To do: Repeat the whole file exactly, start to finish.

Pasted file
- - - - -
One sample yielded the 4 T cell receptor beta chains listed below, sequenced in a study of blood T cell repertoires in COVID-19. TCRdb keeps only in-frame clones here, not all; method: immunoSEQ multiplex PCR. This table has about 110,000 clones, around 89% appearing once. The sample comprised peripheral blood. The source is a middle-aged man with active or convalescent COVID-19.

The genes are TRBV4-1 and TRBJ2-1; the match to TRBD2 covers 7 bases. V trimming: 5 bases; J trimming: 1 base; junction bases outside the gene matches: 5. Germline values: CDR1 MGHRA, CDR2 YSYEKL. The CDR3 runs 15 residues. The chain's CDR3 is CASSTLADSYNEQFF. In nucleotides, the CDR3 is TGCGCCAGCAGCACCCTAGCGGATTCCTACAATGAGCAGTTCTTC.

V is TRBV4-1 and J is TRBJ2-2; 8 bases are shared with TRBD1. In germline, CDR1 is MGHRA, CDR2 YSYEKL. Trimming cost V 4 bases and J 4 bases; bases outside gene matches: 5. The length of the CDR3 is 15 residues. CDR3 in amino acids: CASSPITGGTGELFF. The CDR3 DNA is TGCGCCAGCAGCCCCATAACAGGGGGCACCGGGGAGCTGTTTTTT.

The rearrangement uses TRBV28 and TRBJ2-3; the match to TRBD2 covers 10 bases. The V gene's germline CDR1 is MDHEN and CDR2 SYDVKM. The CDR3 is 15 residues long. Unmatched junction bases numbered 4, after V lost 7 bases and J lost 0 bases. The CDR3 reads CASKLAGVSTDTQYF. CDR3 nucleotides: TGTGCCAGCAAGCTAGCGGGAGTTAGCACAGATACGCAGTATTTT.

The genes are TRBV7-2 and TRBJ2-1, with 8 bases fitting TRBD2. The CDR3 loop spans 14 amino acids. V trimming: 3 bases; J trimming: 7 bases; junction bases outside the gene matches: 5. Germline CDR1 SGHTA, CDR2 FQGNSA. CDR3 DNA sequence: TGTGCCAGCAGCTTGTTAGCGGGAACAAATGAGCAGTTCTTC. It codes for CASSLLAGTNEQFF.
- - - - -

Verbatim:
One sample yielded the 4 T cell receptor beta chains listed below, sequenced in a study of blood T cell repertoires in COVID-19. TCRdb keeps only in-frame clones here, not all; method: immunoSEQ multiplex PCR. This table has about 110,000 clones, around 89% appearing once. The sample comprised peripheral blood. The source is a middle-aged man with active or convalescent COVID-19.

The genes are TRBV4-1 and TRBJ2-1; the match to TRBD2 covers 7 bases. V trimming: 5 bases; J trimming: 1 base; junction bases outside the gene matches: 5. Germline values: CDR1 MGHRA, CDR2 YSYEKL. The CDR3 runs 15 residues. The chain's CDR3 is CASSTLADSYNEQFF. In nucleotides, the CDR3 is TGCGCCAGCAGCACCCTAGCGGATTCCTACAATGAGCAGTTCTTC.

V is TRBV4-1 and J is TRBJ2-2; 8 bases are shared with TRBD1. In germline, CDR1 is MGHRA, CDR2 YSYEKL. Trimming cost V 4 bases and J 4 bases; bases outside gene matches: 5. The length of the CDR3 is 15 residues. CDR3 in amino acids: CASSPITGGTGELFF. The CDR3 DNA is TGCGCCAGCAGCCCCATAACAGGGGGCACCGGGGAGCTGTTTTTT.

The rearrangement uses TRBV28 and TRBJ2-3; the match to TRBD2 covers 10 bases. The V gene's germline CDR1 is MDHEN and CDR2 SYDVKM. The CDR3 is 15 residues long. Unmatched junction bases numbered 4, after V lost 7 bases and J lost 0 bases. The CDR3 reads CASKLAGVSTDTQYF. CDR3 nucleotides: TGTGCCAGCAAGCTAGCGGGAGTTAGCACAGATACGCAGTATTTT.

The genes are TRBV7-2 and TRBJ2-1, with 8 bases fitting TRBD2. The CDR3 loop spans 14 amino acids. V trimming: 3 bases; J trimming: 7 bases; junction bases outside the gene matches: 5. Germline CDR1 SGHTA, CDR2 FQGNSA. CDR3 DNA sequence: TGTGCCAGCAGCTTGTTAGCGGGAACAAATGAGCAGTTCTTC. It codes for CASSLLAGTNEQFF.